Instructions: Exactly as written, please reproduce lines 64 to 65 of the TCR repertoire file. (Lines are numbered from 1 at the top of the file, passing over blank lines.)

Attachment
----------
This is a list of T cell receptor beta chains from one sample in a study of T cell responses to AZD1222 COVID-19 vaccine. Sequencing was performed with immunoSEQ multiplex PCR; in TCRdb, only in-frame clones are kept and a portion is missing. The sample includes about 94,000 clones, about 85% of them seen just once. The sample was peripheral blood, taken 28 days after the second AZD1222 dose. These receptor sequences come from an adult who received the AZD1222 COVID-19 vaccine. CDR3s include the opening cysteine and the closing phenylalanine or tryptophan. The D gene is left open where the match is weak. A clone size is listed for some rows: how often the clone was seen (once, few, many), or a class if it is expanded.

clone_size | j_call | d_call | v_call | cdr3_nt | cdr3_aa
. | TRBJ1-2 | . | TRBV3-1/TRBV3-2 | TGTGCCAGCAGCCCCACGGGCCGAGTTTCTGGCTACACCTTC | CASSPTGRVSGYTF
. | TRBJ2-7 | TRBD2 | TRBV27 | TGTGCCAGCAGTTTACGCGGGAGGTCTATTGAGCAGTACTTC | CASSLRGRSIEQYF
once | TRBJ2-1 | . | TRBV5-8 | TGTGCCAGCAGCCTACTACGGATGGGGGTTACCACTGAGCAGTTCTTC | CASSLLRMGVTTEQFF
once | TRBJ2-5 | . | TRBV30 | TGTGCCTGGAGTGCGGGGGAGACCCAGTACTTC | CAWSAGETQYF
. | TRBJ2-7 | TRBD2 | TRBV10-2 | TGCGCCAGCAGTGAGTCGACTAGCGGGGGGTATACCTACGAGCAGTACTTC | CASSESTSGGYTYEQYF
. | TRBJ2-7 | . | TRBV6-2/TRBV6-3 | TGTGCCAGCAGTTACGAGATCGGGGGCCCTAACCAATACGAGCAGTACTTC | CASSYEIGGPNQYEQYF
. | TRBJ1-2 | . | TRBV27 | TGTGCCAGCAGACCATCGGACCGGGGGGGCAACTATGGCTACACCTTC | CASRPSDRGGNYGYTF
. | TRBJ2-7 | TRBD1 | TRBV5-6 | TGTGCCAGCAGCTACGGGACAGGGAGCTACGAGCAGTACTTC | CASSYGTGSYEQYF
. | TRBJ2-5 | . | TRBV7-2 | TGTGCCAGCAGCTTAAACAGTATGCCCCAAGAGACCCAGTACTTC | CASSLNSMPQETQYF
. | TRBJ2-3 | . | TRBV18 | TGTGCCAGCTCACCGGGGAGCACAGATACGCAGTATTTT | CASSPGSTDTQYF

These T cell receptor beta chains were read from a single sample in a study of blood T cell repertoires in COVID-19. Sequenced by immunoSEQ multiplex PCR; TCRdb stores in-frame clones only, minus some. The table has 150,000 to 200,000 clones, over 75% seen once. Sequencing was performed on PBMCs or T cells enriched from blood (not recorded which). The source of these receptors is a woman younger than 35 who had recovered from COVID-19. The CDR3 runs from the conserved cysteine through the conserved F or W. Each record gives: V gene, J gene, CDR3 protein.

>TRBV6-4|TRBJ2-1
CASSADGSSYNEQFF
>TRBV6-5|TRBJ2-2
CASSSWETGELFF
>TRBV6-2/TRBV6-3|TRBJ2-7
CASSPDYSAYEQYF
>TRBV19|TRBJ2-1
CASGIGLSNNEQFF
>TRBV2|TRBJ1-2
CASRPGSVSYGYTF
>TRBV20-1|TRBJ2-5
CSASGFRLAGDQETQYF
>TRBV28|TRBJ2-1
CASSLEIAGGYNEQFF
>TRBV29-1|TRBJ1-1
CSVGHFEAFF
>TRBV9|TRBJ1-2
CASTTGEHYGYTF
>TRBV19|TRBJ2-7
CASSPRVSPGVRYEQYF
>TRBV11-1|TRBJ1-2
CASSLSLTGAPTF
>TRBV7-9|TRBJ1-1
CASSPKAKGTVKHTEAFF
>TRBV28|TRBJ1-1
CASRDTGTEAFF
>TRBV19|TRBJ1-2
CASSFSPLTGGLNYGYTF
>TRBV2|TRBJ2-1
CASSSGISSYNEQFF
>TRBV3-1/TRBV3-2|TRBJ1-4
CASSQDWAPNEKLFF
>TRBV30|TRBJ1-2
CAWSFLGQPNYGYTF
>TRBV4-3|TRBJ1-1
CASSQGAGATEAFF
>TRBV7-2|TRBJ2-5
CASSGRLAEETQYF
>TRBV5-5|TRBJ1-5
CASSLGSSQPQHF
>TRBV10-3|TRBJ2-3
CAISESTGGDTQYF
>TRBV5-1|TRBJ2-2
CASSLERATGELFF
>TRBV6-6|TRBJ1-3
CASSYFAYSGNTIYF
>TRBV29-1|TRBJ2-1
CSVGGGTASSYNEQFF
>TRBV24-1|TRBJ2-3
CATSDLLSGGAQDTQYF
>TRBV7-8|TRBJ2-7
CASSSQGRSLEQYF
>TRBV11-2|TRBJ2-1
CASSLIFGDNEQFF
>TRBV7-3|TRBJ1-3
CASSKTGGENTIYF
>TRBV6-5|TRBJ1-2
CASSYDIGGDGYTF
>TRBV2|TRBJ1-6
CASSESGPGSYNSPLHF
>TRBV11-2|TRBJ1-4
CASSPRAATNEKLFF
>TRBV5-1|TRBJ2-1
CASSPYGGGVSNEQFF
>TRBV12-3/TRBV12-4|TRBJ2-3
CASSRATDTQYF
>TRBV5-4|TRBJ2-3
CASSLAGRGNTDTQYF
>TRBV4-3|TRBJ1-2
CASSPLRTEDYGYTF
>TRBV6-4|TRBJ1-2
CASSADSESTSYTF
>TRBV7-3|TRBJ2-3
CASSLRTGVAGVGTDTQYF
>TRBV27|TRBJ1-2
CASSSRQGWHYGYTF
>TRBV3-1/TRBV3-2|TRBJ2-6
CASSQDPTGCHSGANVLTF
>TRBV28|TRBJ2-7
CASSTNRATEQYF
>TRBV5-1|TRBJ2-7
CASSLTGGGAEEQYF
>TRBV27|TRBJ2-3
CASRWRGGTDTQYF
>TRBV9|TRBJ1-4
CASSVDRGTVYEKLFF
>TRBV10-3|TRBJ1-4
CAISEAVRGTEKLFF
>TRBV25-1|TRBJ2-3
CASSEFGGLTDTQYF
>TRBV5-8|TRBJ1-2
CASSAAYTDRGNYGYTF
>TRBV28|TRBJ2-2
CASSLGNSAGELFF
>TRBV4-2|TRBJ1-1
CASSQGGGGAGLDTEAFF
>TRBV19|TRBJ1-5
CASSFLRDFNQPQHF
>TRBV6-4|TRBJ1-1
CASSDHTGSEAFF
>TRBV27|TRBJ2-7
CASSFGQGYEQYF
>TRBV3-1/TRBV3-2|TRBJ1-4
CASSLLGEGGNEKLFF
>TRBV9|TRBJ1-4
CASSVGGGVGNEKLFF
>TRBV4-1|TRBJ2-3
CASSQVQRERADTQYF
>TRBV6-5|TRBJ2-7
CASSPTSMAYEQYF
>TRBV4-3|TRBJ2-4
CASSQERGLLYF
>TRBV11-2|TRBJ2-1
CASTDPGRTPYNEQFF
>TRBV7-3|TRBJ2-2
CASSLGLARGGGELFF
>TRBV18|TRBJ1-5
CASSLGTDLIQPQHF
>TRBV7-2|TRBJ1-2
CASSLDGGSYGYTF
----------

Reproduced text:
>TRBV7-8|TRBJ2-7
CASSSQGRSLEQYF